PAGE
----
How Has a District Policy to Improve Nutrient Beverages in Schools Performed?

Of 115 schools in Boston, 89.6% met competitive beverage nutrition standards in 2013
Of 115 schools in Boston, 89.6% met competitive beverage nutrition standards in 2013

HealthDay News — A policy introducing nutrition standards for competitive beverages can improve the nutritional quality of beverages sold in schools, according to a study published online March 3 in the U.S. Centers for Disease Control and Prevention's Preventing Chronic Disease.

Rebecca S. Mozaffarian, MPH, from Harvard TH Chan School of Public Health in Boston, and colleagues documented types of competitive beverages sold in 115 schools in 2013, 9 years after introduction of district-wide nutrition standards for competitive beverages sold in Boston Public Schools. Nutrient data were collected to determine compliance with standards. The extent to which schools met the competitive beverage standards was examined.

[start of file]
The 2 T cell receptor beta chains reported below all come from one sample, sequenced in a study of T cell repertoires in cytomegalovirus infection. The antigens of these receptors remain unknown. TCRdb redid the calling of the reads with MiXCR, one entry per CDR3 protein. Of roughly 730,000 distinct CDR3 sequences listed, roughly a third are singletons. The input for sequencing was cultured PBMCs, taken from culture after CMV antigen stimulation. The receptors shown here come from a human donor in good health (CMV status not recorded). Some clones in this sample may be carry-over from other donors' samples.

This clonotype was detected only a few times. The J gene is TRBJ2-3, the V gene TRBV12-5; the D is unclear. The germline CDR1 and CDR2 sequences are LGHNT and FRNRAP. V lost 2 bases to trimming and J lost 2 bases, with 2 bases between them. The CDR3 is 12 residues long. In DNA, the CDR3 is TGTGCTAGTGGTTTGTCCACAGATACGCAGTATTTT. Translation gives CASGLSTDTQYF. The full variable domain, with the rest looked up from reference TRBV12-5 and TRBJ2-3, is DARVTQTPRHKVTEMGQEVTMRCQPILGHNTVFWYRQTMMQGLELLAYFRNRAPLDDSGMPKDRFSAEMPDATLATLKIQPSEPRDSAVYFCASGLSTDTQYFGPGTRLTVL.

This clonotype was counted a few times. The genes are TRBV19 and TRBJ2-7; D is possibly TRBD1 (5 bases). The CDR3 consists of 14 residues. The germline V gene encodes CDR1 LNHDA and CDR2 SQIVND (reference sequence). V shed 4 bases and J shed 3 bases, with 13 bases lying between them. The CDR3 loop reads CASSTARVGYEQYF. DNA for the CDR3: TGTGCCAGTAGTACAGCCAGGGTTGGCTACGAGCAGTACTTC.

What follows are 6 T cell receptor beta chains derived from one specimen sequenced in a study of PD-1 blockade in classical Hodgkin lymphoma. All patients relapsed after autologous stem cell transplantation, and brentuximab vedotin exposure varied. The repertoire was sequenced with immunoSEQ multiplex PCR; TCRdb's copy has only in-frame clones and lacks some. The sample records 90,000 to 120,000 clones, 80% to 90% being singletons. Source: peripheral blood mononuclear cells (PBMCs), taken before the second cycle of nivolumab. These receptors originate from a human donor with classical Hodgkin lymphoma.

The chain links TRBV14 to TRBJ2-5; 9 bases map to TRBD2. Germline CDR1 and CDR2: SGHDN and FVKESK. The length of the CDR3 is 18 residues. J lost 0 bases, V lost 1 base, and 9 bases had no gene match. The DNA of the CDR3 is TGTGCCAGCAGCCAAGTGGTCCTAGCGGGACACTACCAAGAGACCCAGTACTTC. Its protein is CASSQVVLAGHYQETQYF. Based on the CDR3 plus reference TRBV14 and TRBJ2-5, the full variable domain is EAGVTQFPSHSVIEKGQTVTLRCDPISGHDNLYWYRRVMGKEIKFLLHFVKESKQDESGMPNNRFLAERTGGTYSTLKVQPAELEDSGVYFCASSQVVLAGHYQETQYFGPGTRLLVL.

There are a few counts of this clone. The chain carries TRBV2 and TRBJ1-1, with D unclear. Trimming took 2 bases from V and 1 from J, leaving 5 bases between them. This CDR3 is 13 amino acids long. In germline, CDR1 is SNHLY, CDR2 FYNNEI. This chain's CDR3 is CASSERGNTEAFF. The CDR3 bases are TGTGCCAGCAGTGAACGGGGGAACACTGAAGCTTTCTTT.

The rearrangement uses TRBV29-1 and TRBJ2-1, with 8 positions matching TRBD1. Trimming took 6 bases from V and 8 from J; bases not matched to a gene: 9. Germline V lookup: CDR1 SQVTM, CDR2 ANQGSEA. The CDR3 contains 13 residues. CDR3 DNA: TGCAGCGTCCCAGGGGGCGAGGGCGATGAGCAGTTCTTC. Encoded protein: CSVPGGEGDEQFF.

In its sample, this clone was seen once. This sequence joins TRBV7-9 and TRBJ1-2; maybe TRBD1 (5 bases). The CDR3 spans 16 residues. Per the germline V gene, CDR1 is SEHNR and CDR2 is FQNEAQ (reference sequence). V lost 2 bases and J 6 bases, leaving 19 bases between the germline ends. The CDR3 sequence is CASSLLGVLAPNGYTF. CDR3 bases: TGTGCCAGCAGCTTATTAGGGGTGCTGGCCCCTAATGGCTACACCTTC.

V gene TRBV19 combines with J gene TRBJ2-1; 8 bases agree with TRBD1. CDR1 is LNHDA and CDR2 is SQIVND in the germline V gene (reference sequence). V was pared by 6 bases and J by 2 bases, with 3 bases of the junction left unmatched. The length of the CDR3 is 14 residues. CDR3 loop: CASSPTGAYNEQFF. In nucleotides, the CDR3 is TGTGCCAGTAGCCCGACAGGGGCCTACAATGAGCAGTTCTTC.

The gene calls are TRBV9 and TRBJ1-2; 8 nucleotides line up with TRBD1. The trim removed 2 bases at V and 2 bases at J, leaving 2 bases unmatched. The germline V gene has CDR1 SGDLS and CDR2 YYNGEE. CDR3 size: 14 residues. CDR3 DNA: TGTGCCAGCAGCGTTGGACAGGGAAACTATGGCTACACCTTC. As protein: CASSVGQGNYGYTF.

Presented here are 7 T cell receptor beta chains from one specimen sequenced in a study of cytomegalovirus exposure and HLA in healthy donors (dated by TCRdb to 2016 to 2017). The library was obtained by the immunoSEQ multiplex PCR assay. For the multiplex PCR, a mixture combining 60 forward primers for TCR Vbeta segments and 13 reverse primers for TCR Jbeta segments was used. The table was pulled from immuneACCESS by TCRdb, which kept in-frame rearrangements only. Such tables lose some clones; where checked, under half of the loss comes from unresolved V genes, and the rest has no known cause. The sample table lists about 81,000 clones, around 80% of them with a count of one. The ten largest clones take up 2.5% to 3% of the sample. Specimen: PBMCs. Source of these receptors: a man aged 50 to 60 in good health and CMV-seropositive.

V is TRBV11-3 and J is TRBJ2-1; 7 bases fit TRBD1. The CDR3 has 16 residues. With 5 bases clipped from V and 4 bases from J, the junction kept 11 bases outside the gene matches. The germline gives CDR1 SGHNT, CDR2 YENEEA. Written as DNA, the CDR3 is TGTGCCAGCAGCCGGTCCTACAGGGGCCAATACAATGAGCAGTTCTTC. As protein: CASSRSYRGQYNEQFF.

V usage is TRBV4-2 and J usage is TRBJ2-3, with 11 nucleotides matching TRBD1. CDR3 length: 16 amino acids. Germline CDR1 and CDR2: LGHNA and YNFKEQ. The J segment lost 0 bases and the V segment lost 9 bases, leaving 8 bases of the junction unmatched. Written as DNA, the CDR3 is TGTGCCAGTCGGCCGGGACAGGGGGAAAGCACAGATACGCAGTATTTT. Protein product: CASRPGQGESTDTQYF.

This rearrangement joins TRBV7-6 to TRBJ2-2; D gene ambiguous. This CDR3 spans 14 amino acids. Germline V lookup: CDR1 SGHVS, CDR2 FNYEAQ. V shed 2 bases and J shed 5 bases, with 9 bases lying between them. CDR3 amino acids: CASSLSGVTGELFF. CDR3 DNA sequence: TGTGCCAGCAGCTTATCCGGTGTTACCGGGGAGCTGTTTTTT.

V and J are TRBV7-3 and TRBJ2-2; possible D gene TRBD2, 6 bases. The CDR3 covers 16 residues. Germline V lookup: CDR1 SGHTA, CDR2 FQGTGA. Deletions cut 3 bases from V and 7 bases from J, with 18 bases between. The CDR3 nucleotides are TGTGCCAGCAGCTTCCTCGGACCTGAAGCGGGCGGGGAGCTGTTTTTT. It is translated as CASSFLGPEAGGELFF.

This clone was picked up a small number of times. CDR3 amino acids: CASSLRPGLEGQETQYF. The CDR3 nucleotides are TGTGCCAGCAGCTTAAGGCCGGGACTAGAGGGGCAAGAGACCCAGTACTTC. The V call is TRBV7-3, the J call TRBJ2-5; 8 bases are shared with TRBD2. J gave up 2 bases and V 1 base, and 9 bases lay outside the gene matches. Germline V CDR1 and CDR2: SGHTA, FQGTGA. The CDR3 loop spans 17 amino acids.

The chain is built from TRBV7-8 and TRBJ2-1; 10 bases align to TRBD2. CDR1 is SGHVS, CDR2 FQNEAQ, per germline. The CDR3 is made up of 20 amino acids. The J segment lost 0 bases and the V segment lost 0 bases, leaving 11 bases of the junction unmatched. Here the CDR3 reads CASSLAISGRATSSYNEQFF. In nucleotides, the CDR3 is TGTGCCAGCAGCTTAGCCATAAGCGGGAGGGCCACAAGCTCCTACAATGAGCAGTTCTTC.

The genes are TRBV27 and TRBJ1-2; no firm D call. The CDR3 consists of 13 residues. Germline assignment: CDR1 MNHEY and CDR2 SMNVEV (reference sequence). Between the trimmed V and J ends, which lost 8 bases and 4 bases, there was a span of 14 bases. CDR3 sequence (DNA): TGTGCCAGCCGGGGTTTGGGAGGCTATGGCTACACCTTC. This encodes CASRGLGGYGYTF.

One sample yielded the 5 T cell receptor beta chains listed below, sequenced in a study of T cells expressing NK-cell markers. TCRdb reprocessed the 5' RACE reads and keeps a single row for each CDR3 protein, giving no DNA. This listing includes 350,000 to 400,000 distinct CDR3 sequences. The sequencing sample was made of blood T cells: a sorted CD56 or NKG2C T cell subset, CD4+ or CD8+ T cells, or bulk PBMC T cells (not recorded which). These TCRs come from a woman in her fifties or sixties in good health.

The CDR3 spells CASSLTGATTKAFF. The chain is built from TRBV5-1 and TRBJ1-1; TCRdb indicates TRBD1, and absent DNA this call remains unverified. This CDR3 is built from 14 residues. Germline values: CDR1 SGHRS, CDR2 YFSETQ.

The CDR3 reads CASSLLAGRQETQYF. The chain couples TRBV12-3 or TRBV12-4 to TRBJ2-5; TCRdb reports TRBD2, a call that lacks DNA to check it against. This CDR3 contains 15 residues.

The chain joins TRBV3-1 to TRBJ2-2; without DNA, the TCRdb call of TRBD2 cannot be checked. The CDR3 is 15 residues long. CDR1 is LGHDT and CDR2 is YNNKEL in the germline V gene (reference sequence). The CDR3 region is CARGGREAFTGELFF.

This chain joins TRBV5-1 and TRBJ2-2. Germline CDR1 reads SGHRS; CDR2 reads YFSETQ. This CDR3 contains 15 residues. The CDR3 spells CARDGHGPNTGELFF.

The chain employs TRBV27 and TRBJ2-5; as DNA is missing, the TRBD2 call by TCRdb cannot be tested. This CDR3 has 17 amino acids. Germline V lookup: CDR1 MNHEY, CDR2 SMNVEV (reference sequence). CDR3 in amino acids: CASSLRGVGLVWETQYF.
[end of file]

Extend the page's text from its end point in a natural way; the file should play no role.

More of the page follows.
The researchers found that 89.6% of schools met the competitive beverage nutrition standards. Overall, 88.5 and 61.5% of elementary and middle schools, respectively, did not sell competitive beverages. In 79.2% of high schools, nutrition standards were met; 37.5 and 41.7% did not sell any competitive beverages and sold only beverages that met the standards, respectively. Overall, 85.5% of students attended schools that met the standards, and access to sugar-sweetened beverages was observed for only 4.0% of students.

"A comprehensive, district-wide competitive beverage policy with implementation support can translate into a sustained healthful environment in public schools," the authors write.

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